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Prince Charles should keep an open mind about UK’s Rwanda deportation plan: Johnson

“I’m delighted that Prince Charles and everybody are here today to see a country that has undergone a complete transformation, or a very substantial transformation,” he said.

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“People need to keep an open mind about the policy, the critics need to keep an open mind, a lot of people can see its obvious merits.

“And if I’m seeing the Prince tomorrow of course I’m going to make that point,” he said.

Prince Charles was reported to have called the UK’s plan to copy Australia’s offshore solution for asylum seekers to journey by boat “appalling”.

Clarence House has not denied the report. The monarch is expected to remain politically neutral.

Charles and Johnson are due to catch up for a “cup of tea” on Friday morning in Kigali.

Both Charles and Johnson have met Kagame in Kigali. Johnson praised Kagame’s “moral stance” on Ukraine, as well as the proposed migrant deportation plan, according to a spokesman.

Camilla, Duchess of Cornwall speaks at the Violence Against Women and Girls event at the Kigali Convention Centre in Rwanda.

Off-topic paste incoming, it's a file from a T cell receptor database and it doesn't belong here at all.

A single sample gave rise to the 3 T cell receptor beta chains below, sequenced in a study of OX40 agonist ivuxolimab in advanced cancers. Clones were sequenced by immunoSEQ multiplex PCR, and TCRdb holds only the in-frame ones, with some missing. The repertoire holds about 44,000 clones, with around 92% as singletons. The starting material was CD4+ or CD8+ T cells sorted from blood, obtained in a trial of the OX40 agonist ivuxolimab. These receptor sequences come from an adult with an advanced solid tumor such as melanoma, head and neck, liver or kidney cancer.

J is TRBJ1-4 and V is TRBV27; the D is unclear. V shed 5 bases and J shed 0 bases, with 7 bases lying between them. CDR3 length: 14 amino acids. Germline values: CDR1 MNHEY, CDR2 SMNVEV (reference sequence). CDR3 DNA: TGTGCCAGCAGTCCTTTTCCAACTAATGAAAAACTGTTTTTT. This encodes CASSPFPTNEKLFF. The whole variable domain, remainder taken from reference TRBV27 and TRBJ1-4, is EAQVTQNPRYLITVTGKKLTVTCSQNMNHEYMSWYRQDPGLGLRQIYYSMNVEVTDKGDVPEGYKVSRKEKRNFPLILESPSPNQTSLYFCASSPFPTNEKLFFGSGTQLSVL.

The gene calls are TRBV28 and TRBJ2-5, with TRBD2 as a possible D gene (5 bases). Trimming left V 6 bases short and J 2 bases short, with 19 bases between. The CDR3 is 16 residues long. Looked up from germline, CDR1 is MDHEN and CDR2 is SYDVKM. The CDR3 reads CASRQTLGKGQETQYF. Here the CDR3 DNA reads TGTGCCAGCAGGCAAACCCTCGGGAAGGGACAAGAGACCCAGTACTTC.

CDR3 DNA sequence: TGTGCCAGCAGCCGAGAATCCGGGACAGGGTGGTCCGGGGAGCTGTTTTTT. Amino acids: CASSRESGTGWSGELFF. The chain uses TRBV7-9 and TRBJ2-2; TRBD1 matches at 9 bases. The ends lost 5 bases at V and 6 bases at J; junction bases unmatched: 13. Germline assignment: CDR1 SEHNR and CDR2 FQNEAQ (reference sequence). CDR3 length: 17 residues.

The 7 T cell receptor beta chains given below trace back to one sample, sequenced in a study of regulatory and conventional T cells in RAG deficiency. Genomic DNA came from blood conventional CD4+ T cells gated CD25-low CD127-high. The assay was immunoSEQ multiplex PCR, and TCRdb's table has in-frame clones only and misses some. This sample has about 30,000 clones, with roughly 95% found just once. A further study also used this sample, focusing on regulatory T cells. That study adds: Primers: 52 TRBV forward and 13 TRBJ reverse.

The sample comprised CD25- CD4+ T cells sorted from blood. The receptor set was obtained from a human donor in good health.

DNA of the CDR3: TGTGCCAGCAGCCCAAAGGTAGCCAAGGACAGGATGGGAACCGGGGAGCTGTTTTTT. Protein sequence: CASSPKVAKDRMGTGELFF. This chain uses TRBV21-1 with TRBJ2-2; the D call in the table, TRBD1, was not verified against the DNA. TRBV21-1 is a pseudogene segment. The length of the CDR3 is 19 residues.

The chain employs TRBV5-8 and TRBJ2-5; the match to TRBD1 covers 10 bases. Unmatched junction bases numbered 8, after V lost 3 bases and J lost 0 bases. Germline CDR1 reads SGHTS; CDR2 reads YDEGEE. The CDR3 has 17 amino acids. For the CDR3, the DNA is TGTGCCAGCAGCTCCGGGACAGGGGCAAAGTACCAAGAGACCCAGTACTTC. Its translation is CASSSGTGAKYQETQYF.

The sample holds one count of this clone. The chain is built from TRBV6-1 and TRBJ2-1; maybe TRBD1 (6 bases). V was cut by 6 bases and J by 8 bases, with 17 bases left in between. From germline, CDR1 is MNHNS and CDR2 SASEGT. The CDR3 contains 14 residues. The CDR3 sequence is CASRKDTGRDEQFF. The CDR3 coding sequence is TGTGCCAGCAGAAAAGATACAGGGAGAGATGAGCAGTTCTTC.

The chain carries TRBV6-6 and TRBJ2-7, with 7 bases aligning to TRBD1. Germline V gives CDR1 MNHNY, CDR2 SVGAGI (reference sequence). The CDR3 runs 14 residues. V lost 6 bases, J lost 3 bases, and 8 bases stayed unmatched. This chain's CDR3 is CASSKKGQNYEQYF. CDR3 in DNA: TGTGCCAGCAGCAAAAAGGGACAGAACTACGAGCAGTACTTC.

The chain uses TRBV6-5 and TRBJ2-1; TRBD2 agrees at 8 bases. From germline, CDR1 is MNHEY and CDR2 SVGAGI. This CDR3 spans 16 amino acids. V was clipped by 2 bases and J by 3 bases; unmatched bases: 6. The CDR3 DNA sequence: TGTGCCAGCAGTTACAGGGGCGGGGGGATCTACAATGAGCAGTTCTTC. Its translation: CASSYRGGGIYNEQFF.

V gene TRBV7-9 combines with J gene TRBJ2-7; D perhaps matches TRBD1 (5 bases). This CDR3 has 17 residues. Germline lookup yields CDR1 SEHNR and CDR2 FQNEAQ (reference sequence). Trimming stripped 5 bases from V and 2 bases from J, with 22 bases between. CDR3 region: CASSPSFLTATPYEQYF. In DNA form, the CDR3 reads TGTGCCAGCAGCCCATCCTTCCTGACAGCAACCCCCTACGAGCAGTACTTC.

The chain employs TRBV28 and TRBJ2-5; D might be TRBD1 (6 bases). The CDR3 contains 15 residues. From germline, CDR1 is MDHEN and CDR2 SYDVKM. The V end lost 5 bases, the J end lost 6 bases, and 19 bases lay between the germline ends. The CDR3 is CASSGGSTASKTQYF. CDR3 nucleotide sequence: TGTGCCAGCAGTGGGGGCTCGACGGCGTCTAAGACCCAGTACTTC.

Camilla, Duchess of Cornwall speaks at the Violence Against Women and Girls event at the Kigali Convention Centre in Rwanda.Credit:Chris Jackson

In a speech at a violence against women and girls event, Camilla, Duchess of Cornwall highlighted Kagame’s commitment to improving women’s rights, noting that Rwanda was ranked seventh in the world in terms of women’s rights and opportunities.

“On International Women’s Day earlier this year, I was profoundly touched by President Kagame’s powerful message on social media, which read, ‘Equality is a right, not a favour’,” Camilla said.

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“So let us bear His Excellency’s words in mind as we focus on violence in the home against women and girls today and remember that we are seeking rights, not favours.”

In his first address ahead of the official Commonwealth Heads of Government summit, Johnson likened the grouping, often maligned as a disparate and redundant relic of the British Empire, as a fertiliser.

“What if there was a miracle fertiliser, a fertiliser of business that grew your business that expanded your profits and cut your costs by 21 per cent?” he told the Commonwealth Business Forum.

“There is such a fertiliser and I’ll tell you ingredients … it’s a common language, it’s a familiar sense of our legal and administrative systems, it’s a shared system of mutual trust between us and that system is called the Commonwealth.

“That fertiliser knocks 21 per cent off the cost of trade between Commonwealth members,” he said.

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